The horror is still just as unsettling as any old-fashioned chiller --- a young woman (Mia Farrow) becomes a pawn in a Satanic plot and is unknowingly raped and impregnated by the Devil himself --- but it's modernized by its eerie and slow burning build-up, its stark normalcy, and the pinpricks of foreshadowing that all seem mismatched and obtuse, even insane, but then come creepily together by film's end.

Not a minute or a movement is wasted in Roman Polanski's 1968 masterpiece, and to my knowledge, it follows Ira Levin's novel of the same name right down to every last detail. I know NBC had the dumb idea to make a TV mini-series remake recently, and from watching clips it left me with a chalky under taste (heh). I don't even know why they tried, I mean, you just can't recreate chilling intricacy like the 1968 version did. Plus everyone in the original film gives great performances, especially Farrow, who's innocence is just ruptured so chillingly, and Ruth Gordon, who is just so amazing as the comical and creepy Minnie Castevet. You just can't replicate or even top those performances.

You can't even replicate the look of this film. It's brightly lit for the most part, which thrusts the sinister events out in the naked open, and everything is so oddly colorful and has that great '60s Mod style that it's feels strange, dreamy, and trance-like throughout, like everything that's happening can't possibly be --- but it is. Even when that odd 'drugged dream' sequence creeps in, you never leave it after the fact, and really the movie began like a hazy nightmare right from the beginning, and you're just constantly feeling dread mount as the film progresses thanks to these stark seemingly natural, everyday images being distorted.

I never watch this movie the same way as I did before. I'm always finding something new that I missed, some little quote spoken that takes on new meaning or those fine-tuned little details that spring up to change my perspective or question others (though I still don't buy into the "Rosemary was hallucinating the whole thing" theory, total BS). I know every twist and turn, and of course, the doomed outcome, but it still feels fresh, and never am I not trying to warn Rosemary to get away from those meddling neighbors and that shifty-eyed husband of hers. I'm also never not chilled over the fact that a woman's pregnancy, something that is supposed to be intimate and innocent is turned into something so perverse. Oh, and that devil rape/procreating scene? --- absolutely terrifying.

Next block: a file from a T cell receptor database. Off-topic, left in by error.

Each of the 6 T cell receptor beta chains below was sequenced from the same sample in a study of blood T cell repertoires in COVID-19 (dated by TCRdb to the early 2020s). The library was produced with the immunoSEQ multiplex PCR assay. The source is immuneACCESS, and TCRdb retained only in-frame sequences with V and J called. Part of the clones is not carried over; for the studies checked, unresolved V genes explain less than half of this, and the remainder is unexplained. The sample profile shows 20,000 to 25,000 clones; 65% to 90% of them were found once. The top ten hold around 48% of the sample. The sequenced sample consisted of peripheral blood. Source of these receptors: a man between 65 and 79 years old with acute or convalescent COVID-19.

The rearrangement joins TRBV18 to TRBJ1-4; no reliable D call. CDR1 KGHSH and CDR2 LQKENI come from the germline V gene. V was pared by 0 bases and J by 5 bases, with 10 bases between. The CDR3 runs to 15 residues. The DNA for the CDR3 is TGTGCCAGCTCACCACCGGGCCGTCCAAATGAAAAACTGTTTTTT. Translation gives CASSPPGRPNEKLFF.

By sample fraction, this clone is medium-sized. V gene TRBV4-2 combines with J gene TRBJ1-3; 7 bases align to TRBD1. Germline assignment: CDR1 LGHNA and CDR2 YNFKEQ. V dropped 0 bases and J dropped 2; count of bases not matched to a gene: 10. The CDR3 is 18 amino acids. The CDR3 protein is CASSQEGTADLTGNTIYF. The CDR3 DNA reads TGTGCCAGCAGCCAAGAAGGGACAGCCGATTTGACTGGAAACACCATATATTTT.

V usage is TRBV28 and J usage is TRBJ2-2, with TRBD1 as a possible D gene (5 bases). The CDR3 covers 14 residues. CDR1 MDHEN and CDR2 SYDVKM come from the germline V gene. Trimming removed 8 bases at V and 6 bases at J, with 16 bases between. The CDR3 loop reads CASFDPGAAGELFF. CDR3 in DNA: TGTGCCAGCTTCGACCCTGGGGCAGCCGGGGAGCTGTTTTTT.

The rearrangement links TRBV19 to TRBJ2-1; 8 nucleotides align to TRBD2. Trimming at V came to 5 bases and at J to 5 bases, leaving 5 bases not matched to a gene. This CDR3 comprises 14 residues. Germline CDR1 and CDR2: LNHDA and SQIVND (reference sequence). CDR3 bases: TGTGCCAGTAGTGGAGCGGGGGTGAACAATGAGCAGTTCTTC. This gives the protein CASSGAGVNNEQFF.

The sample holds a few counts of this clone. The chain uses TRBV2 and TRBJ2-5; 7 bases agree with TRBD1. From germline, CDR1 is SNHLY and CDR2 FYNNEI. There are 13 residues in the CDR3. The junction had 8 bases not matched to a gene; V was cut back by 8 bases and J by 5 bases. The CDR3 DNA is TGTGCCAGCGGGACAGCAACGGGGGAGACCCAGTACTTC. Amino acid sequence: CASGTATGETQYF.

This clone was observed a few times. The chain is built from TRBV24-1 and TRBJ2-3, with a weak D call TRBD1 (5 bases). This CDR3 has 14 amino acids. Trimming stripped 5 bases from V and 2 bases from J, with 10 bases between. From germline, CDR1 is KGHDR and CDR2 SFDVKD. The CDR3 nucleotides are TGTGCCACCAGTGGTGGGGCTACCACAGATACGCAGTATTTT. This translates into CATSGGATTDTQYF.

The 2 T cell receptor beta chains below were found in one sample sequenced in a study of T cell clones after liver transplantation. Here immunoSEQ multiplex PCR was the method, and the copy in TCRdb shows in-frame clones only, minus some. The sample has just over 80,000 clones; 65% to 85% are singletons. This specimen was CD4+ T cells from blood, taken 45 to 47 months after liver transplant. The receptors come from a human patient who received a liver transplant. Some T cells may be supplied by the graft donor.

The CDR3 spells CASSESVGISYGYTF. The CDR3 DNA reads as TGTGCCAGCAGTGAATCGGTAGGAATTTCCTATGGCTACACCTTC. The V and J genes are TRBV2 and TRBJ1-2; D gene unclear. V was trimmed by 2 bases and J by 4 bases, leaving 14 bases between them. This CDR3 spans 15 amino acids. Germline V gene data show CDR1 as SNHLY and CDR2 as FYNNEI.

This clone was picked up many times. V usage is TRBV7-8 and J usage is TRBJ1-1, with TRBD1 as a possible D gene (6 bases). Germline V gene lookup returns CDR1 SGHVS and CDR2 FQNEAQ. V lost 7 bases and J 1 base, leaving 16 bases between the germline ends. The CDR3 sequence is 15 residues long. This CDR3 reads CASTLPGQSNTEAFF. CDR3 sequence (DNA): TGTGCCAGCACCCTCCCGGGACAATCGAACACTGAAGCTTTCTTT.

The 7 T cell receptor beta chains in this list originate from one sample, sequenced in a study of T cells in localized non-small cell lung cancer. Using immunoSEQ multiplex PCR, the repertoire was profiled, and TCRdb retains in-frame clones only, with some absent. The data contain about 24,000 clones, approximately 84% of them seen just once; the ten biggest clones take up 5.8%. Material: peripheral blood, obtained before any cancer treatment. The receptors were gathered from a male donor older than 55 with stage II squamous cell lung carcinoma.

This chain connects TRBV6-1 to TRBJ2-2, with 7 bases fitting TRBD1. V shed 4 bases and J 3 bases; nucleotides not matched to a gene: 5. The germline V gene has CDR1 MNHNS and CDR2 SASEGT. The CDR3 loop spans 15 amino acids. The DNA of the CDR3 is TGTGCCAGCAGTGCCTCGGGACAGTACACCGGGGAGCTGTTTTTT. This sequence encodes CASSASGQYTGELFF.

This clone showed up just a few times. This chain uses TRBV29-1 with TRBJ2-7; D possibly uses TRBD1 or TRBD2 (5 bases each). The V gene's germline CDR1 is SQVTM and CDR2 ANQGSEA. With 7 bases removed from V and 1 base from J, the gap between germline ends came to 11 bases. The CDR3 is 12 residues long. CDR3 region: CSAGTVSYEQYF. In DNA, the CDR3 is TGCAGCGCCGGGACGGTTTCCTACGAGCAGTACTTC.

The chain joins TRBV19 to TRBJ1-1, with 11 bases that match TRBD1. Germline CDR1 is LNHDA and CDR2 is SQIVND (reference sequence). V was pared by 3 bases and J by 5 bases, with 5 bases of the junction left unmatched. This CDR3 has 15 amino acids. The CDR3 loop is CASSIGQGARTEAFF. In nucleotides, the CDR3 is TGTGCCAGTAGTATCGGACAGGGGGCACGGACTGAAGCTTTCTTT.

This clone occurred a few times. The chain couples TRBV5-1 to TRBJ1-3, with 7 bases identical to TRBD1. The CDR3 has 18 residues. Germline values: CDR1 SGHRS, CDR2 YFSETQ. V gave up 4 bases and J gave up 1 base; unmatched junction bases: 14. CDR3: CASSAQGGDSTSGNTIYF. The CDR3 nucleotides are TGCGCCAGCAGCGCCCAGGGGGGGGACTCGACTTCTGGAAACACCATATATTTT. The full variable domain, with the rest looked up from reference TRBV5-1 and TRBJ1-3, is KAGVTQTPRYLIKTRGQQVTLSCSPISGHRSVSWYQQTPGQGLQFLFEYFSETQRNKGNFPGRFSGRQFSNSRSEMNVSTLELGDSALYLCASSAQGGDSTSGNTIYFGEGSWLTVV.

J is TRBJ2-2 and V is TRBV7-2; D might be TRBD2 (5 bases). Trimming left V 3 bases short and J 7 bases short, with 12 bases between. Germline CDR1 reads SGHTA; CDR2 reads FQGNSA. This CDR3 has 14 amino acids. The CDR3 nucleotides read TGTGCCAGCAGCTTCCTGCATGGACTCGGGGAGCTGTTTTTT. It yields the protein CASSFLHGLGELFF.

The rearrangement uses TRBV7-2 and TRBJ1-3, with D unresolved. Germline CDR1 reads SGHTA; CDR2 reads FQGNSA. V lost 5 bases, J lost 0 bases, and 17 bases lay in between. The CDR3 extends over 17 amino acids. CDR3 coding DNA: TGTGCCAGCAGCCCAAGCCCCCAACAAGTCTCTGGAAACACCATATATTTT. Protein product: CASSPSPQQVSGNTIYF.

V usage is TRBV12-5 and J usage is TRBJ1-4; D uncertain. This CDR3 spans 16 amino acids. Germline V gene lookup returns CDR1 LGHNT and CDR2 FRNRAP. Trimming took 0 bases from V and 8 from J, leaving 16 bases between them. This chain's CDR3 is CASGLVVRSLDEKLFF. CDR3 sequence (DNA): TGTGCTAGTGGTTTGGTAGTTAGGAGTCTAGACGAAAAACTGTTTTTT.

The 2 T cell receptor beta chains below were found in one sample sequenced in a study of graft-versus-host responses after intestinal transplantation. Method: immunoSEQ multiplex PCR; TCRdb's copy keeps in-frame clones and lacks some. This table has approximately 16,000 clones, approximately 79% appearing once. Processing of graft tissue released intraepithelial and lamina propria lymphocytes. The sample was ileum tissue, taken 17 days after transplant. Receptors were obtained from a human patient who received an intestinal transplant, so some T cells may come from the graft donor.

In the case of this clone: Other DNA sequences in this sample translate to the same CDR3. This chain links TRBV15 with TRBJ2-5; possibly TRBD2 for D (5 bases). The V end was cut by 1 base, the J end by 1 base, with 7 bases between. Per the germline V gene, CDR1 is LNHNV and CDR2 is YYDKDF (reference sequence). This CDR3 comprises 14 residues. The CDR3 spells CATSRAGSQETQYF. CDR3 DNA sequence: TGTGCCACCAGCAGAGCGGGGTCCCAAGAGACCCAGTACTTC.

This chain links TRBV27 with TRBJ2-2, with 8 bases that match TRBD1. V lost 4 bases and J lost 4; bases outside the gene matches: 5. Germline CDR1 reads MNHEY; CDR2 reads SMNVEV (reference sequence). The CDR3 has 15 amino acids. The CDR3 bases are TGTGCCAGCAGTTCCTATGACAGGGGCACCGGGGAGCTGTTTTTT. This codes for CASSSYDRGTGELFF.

Oct 22, 2014

Writer's Block: 8 Things I Learned During National Novel Writing Month

Gypsy Rose Lee writing her book, The G-String Murders (1941)
I'm the grand dame of drafts. Of starting, stopping, and somewhat finishing. You should see all the unpublished posts I have in the post drafts of this blog. You should see all the drafts that are stuffed on my computer documents and jump drives. To the gills. One of these days those drafts will be finalized, but for now they are the start of something, which is, to me, the most exciting part of the writing gamut.